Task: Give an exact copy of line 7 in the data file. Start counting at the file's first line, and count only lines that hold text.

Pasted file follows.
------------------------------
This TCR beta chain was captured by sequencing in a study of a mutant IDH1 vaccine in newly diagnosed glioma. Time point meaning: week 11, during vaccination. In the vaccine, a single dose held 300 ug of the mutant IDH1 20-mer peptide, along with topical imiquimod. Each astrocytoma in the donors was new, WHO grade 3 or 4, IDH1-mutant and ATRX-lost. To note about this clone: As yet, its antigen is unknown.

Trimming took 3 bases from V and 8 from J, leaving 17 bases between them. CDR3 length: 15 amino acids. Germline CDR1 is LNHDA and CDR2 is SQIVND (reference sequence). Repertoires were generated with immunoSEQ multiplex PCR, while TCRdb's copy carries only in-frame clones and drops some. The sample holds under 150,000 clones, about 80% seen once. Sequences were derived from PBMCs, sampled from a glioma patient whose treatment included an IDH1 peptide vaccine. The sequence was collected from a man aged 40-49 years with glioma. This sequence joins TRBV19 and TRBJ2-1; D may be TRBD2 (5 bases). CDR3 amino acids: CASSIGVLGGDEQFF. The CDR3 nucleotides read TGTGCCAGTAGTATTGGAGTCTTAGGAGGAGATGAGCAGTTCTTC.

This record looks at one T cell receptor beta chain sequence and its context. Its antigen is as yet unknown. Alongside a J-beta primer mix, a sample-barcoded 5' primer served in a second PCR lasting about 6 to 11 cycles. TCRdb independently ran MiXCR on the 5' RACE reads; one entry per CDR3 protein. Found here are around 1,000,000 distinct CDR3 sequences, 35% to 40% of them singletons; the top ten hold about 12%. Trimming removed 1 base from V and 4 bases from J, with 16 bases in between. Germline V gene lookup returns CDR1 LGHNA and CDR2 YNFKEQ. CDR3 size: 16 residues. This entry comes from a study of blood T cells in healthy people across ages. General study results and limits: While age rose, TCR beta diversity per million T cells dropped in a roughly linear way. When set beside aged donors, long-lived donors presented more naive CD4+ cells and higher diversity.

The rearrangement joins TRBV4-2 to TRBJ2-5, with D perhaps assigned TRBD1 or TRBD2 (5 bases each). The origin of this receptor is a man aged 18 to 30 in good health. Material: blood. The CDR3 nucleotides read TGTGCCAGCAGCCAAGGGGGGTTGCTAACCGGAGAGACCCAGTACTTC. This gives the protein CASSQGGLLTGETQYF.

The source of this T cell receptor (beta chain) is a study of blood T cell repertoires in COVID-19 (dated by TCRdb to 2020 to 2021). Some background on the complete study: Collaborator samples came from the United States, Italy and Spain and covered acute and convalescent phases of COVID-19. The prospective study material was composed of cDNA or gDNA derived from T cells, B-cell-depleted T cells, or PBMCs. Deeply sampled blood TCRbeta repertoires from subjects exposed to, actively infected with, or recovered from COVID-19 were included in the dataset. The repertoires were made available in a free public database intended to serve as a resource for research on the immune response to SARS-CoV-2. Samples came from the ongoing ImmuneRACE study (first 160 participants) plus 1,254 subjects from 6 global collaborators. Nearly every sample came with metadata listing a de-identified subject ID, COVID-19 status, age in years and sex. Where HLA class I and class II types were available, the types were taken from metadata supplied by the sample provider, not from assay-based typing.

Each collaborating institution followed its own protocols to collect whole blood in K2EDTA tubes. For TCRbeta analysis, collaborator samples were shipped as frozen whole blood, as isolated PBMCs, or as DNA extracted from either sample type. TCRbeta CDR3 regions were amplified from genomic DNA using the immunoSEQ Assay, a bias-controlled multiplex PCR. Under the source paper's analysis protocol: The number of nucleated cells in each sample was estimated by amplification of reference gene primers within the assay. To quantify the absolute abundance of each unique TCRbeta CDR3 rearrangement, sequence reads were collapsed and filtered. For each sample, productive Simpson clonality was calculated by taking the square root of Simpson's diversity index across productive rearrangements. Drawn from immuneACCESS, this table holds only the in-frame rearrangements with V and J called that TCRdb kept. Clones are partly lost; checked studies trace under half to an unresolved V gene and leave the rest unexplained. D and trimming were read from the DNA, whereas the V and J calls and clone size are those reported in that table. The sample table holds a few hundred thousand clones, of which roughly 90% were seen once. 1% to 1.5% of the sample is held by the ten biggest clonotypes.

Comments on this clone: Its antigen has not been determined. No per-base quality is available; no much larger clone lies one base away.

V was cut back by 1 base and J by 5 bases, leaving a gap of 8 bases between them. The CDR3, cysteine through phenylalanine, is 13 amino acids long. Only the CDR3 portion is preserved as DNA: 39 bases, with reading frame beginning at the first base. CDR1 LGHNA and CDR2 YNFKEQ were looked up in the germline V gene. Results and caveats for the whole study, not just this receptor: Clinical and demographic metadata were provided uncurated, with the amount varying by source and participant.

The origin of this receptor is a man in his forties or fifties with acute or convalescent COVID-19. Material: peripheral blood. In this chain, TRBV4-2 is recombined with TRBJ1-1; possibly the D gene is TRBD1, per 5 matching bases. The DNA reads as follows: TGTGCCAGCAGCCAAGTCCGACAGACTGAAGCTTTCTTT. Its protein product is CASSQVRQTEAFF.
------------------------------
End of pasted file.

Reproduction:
Comments on this clone: Its antigen has not been determined. No per-base quality is available; no much larger clone lies one base away.